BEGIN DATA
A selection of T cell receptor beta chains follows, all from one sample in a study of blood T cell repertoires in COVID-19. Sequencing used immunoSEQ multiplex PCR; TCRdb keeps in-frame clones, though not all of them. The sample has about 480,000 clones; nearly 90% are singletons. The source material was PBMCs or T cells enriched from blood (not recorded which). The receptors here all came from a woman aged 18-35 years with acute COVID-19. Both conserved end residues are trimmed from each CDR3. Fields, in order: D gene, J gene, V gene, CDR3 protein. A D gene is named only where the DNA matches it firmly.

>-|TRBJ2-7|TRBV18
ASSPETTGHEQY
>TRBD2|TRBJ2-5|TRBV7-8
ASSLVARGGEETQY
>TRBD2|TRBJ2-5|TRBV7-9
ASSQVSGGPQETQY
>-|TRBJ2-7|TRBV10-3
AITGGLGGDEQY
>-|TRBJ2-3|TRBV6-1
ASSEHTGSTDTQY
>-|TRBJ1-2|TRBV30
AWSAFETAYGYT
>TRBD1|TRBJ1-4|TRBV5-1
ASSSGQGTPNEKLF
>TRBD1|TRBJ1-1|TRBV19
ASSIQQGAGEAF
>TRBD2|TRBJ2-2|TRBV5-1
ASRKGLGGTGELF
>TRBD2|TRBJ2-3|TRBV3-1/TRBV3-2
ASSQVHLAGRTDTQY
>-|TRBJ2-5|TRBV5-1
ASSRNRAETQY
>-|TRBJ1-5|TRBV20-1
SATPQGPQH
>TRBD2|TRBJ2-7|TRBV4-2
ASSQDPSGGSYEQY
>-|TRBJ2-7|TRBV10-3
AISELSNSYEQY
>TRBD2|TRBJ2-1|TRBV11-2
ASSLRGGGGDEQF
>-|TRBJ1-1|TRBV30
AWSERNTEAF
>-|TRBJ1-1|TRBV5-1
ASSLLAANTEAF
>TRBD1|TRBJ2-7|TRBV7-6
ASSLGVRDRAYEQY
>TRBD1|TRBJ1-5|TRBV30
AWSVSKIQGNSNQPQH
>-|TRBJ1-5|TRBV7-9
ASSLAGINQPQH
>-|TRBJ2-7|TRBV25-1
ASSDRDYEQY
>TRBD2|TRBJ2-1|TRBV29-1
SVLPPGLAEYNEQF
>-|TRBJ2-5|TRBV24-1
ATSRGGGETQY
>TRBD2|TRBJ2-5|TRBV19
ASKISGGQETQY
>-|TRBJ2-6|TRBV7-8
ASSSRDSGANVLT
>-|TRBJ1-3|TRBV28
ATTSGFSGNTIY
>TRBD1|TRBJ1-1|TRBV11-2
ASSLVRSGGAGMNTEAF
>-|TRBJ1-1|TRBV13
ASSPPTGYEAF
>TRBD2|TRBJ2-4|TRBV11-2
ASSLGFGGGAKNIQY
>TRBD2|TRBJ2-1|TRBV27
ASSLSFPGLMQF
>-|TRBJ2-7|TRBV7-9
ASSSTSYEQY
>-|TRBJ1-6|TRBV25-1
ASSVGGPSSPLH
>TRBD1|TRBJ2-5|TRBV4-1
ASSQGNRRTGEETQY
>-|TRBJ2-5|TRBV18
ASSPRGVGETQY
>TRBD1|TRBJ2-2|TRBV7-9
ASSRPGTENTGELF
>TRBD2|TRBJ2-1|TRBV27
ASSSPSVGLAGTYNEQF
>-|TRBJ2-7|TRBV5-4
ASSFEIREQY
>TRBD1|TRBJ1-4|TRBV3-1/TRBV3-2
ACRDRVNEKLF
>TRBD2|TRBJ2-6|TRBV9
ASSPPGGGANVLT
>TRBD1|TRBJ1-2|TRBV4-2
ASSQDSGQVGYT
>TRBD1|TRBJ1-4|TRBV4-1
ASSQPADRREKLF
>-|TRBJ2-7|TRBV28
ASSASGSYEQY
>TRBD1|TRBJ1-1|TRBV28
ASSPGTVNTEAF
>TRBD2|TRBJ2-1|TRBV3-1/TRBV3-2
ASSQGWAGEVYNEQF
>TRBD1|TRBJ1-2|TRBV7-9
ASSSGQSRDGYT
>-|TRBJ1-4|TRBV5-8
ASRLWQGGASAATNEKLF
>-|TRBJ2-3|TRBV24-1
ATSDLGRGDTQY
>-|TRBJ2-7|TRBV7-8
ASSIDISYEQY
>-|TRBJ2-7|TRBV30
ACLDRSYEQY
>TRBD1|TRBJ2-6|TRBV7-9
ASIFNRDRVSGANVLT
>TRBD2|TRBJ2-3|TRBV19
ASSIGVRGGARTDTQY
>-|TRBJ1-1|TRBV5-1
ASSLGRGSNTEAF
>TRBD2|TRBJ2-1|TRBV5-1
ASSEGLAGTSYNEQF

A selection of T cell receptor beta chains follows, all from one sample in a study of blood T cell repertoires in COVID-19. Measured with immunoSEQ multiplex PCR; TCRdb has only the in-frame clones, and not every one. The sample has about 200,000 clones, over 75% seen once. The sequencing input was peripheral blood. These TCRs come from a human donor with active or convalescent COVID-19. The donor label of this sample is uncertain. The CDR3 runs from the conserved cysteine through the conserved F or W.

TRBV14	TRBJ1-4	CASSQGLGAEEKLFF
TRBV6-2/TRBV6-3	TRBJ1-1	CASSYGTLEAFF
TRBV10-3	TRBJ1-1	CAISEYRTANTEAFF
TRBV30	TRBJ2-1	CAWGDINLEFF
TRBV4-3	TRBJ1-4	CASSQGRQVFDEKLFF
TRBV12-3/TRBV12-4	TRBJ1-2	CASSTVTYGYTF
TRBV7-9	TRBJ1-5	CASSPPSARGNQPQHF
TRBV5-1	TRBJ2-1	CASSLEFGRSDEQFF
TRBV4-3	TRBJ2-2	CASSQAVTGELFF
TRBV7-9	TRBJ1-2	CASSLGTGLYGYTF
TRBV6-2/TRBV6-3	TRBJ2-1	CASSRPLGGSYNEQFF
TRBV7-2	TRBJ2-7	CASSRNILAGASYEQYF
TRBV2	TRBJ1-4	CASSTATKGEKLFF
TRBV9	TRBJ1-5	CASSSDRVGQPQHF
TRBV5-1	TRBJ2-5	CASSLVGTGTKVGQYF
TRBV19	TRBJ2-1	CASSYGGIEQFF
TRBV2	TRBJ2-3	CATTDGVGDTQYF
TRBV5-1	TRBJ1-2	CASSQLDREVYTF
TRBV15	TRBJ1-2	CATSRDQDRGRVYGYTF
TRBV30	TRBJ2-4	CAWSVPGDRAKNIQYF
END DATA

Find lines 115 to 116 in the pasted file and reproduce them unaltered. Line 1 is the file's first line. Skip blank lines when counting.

TRBV7-9	TRBJ1-5	CASSPPSARGNQPQHF
TRBV5-1	TRBJ2-1	CASSLEFGRSDEQFF